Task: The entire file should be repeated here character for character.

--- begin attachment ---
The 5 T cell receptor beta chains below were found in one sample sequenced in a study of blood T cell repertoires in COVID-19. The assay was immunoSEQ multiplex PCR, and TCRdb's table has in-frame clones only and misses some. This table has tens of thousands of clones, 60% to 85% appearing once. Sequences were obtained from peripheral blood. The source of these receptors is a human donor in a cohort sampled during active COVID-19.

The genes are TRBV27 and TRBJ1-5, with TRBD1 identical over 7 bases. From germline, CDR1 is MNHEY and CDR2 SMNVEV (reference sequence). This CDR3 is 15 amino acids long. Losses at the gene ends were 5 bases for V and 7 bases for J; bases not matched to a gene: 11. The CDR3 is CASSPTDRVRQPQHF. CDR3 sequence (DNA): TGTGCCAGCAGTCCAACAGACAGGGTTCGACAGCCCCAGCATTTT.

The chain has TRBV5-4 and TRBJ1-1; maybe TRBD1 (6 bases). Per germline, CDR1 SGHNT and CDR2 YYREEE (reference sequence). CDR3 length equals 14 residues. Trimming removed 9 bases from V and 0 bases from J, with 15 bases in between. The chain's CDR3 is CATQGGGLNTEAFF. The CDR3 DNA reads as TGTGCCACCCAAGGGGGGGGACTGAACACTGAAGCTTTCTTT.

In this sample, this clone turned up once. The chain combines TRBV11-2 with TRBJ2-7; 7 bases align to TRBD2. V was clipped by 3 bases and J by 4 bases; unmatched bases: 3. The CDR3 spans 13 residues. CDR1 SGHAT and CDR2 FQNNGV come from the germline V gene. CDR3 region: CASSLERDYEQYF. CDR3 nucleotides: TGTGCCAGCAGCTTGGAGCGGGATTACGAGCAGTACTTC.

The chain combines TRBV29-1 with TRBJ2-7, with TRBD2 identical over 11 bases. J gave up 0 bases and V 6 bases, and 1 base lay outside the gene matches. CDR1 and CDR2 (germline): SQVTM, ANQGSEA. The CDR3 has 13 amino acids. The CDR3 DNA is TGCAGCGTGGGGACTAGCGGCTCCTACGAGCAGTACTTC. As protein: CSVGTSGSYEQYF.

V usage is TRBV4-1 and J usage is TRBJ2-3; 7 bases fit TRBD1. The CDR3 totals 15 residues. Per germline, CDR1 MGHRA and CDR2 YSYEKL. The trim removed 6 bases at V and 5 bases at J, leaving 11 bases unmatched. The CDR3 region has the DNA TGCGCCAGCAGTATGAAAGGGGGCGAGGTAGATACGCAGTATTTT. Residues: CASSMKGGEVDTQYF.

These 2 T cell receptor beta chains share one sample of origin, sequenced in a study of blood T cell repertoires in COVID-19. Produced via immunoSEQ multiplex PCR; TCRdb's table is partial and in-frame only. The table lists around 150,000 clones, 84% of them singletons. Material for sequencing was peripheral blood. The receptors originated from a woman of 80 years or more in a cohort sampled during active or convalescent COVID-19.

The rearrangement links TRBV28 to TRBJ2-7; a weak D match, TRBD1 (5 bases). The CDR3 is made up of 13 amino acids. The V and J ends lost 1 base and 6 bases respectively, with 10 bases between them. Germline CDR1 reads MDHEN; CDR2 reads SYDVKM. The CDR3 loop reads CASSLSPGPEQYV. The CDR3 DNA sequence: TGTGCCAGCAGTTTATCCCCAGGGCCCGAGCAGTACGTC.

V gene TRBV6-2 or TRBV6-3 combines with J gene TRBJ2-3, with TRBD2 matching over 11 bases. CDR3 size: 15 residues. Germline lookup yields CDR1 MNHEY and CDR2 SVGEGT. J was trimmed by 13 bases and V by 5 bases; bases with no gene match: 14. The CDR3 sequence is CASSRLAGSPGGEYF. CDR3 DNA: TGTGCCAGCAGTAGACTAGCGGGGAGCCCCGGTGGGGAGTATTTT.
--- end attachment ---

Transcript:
The 5 T cell receptor beta chains below were found in one sample sequenced in a study of blood T cell repertoires in COVID-19. The assay was immunoSEQ multiplex PCR, and TCRdb's table has in-frame clones only and misses some. This table has tens of thousands of clones, 60% to 85% appearing once. Sequences were obtained from peripheral blood. The source of these receptors is a human donor in a cohort sampled during active COVID-19.

The genes are TRBV27 and TRBJ1-5, with TRBD1 identical over 7 bases. From germline, CDR1 is MNHEY and CDR2 SMNVEV (reference sequence). This CDR3 is 15 amino acids long. Losses at the gene ends were 5 bases for V and 7 bases for J; bases not matched to a gene: 11. The CDR3 is CASSPTDRVRQPQHF. CDR3 sequence (DNA): TGTGCCAGCAGTCCAACAGACAGGGTTCGACAGCCCCAGCATTTT.

The chain has TRBV5-4 and TRBJ1-1; maybe TRBD1 (6 bases). Per germline, CDR1 SGHNT and CDR2 YYREEE (reference sequence). CDR3 length equals 14 residues. Trimming removed 9 bases from V and 0 bases from J, with 15 bases in between. The chain's CDR3 is CATQGGGLNTEAFF. The CDR3 DNA reads as TGTGCCACCCAAGGGGGGGGACTGAACACTGAAGCTTTCTTT.

In this sample, this clone turned up once. The chain combines TRBV11-2 with TRBJ2-7; 7 bases align to TRBD2. V was clipped by 3 bases and J by 4 bases; unmatched bases: 3. The CDR3 spans 13 residues. CDR1 SGHAT and CDR2 FQNNGV come from the germline V gene. CDR3 region: CASSLERDYEQYF. CDR3 nucleotides: TGTGCCAGCAGCTTGGAGCGGGATTACGAGCAGTACTTC.

The chain combines TRBV29-1 with TRBJ2-7, with TRBD2 identical over 11 bases. J gave up 0 bases and V 6 bases, and 1 base lay outside the gene matches. CDR1 and CDR2 (germline): SQVTM, ANQGSEA. The CDR3 has 13 amino acids. The CDR3 DNA is TGCAGCGTGGGGACTAGCGGCTCCTACGAGCAGTACTTC. As protein: CSVGTSGSYEQYF.

V usage is TRBV4-1 and J usage is TRBJ2-3; 7 bases fit TRBD1. The CDR3 totals 15 residues. Per germline, CDR1 MGHRA and CDR2 YSYEKL. The trim removed 6 bases at V and 5 bases at J, leaving 11 bases unmatched. The CDR3 region has the DNA TGCGCCAGCAGTATGAAAGGGGGCGAGGTAGATACGCAGTATTTT. Residues: CASSMKGGEVDTQYF.

These 2 T cell receptor beta chains share one sample of origin, sequenced in a study of blood T cell repertoires in COVID-19. Produced via immunoSEQ multiplex PCR; TCRdb's table is partial and in-frame only. The table lists around 150,000 clones, 84% of them singletons. Material for sequencing was peripheral blood. The receptors originated from a woman of 80 years or more in a cohort sampled during active or convalescent COVID-19.

The rearrangement links TRBV28 to TRBJ2-7; a weak D match, TRBD1 (5 bases). The CDR3 is made up of 13 amino acids. The V and J ends lost 1 base and 6 bases respectively, with 10 bases between them. Germline CDR1 reads MDHEN; CDR2 reads SYDVKM. The CDR3 loop reads CASSLSPGPEQYV. The CDR3 DNA sequence: TGTGCCAGCAGTTTATCCCCAGGGCCCGAGCAGTACGTC.

V gene TRBV6-2 or TRBV6-3 combines with J gene TRBJ2-3, with TRBD2 matching over 11 bases. CDR3 size: 15 residues. Germline lookup yields CDR1 MNHEY and CDR2 SVGEGT. J was trimmed by 13 bases and V by 5 bases; bases with no gene match: 14. The CDR3 sequence is CASSRLAGSPGGEYF. CDR3 DNA: TGTGCCAGCAGTAGACTAGCGGGGAGCCCCGGTGGGGAGTATTTT.